While this new report will be a beneficial snapshot of the city’s current canopy, Arborist Embesi reveals that the city is currently developing a plan, the Comprehensive Urban Forest Plan, to address the city’s canopy. This plan would dive deeper than just the number of trees and would focus on plans that take into account Austin’s two distinct geographic areas — one a prairie and one a plateau — with their specific ecologies and land-use needs. This plan will address trees within all of its sections: land use and transportation, housing and neighborhoods, conservation and environment, city facilities and services, and tantamount to increasing the benefits the trees provide while also saving the city money.

Austin Energy is very aware of the money that can be saved through constructive planning of the city’s urban forest. When a tree has to be removed because of issues related to the utility line, the energy company gives the homeowner a new tree — free of charge — that is utility compatible, meaning that when the tree is mature, it will still be below the property’s utility lines. Therefore, homeowners can take care of the tree, while Austin Energy focuses its green activities elsewhere.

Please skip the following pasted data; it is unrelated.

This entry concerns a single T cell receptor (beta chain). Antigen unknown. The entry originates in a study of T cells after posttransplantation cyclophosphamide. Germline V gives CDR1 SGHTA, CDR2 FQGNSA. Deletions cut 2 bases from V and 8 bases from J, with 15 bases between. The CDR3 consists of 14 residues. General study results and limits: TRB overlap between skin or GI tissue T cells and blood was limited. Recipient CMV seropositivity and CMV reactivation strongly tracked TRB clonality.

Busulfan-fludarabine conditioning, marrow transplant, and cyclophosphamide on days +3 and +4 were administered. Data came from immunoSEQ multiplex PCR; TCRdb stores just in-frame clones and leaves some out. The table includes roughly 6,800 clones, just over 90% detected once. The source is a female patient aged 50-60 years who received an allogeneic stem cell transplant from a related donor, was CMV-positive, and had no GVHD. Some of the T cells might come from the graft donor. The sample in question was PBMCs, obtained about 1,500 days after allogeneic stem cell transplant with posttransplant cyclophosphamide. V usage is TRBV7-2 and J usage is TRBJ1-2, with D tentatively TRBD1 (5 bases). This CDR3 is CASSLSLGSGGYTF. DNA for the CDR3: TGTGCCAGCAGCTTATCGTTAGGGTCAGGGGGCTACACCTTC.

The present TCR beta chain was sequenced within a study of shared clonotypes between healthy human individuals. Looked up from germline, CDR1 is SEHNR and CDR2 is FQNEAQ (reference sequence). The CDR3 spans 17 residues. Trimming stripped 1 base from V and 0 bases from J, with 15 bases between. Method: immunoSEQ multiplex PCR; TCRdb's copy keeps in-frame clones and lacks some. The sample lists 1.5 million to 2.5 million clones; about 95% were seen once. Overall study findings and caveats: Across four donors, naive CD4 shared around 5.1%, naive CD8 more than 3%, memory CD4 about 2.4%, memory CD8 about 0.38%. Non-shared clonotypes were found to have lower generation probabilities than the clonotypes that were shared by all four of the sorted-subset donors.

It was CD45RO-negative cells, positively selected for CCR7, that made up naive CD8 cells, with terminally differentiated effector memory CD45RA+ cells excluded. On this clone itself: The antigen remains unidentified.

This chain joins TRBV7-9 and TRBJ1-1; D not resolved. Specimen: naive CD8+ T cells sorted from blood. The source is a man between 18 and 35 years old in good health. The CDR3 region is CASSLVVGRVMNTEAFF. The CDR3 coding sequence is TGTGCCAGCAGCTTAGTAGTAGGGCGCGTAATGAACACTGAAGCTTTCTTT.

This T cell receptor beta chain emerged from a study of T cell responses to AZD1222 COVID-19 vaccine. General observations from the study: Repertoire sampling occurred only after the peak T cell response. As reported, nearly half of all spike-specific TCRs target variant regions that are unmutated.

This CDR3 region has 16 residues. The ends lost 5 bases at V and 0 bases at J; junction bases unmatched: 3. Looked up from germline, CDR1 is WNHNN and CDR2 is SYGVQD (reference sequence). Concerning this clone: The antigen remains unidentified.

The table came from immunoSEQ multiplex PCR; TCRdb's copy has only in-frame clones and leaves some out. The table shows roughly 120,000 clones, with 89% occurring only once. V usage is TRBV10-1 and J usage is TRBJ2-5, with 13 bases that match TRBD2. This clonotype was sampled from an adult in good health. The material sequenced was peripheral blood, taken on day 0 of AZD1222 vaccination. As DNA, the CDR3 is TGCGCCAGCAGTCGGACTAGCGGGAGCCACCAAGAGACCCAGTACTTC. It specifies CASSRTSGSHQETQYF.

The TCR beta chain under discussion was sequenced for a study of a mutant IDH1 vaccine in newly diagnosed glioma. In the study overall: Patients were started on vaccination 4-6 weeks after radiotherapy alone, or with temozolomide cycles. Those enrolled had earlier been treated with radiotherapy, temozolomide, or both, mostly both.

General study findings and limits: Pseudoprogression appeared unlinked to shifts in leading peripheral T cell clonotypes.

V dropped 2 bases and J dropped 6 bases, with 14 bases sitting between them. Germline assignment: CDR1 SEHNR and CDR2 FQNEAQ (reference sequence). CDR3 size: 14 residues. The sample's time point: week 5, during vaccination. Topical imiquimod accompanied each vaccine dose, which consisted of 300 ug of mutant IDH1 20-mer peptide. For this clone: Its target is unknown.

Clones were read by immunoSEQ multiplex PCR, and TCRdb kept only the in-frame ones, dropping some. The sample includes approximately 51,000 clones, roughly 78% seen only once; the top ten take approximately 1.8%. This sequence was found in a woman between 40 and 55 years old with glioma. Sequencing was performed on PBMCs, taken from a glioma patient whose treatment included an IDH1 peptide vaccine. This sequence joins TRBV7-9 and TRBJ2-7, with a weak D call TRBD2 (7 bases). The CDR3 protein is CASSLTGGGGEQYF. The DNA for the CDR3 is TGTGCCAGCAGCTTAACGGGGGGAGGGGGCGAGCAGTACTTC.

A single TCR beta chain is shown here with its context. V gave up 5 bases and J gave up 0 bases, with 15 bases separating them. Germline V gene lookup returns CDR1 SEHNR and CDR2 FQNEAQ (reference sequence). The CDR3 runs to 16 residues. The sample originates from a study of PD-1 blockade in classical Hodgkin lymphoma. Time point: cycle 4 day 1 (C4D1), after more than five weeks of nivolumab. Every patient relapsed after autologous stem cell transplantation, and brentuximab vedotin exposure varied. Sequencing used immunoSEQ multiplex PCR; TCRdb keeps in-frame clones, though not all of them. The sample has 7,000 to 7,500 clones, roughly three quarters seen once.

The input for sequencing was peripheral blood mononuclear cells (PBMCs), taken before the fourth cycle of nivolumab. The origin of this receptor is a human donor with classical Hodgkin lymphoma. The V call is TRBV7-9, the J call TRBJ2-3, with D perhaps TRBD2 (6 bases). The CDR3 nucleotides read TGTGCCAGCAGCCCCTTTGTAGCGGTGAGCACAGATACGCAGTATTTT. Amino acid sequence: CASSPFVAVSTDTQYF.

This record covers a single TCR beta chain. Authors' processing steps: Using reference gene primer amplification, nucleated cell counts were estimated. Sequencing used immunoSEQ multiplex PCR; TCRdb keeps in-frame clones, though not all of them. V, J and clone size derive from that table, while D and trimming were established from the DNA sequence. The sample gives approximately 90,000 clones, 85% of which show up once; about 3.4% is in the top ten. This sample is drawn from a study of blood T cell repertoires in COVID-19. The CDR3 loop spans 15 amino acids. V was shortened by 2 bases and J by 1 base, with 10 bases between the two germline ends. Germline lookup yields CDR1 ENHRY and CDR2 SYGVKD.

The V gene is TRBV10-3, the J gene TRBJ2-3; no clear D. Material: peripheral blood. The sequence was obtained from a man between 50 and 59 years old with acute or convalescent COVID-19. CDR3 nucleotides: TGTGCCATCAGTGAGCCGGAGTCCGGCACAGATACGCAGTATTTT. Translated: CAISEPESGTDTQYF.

Henning relates how important it is to educate homeowners on the right types of trees to plant in the right location. “If we could get the right tree in the right place and didn’t have to spend money pruning trees away from power lines, we could spend that money for a lot better uses like improving the urban forest,” he says. “We can afford to get the right trees in the right place. We need to look at the long-term solutions.”

While the Comprehensive Urban Forest Plan underway is essential to providing some of the long-term solutions, like many cities around the country, Austin also finds itself with limited staff and resources to complete the work required to maintain and enhance its urban forest. Twenty five Parks and Recreation Department and Planning and Development Review Department Urban Forestry Programs employees are responsible for 300,000 public trees in Austin, plus all of the public programs designed to engage Austin’s citizens in helping care for and protect the city’s greenspaces. It’s a daunting task, but one that Austin is committed to tackling.

One of the ways the city hopes to improve the urban canopy in the future is by using greenspaces to increase alternative means of transportation, especially biking and walking paths, according to Ana González, a forester with the city’s Parks and Recreation Department. Studies have shown that well-vegetated areas encourage people to get outside and enjoy their surroundings. By strategically planting trees to enhance these corridors, fitness opportunities will be up, air pollution from cars will be down and Austinites will be healthier. A win-win-win proposition.

And beyond their practical applications, trees also provide another much needed asset to any city: beauty. As City Council Aide Halley relates, a University of Texas-Austin president once asked, “Would you rather your children looked at bricks or branches?”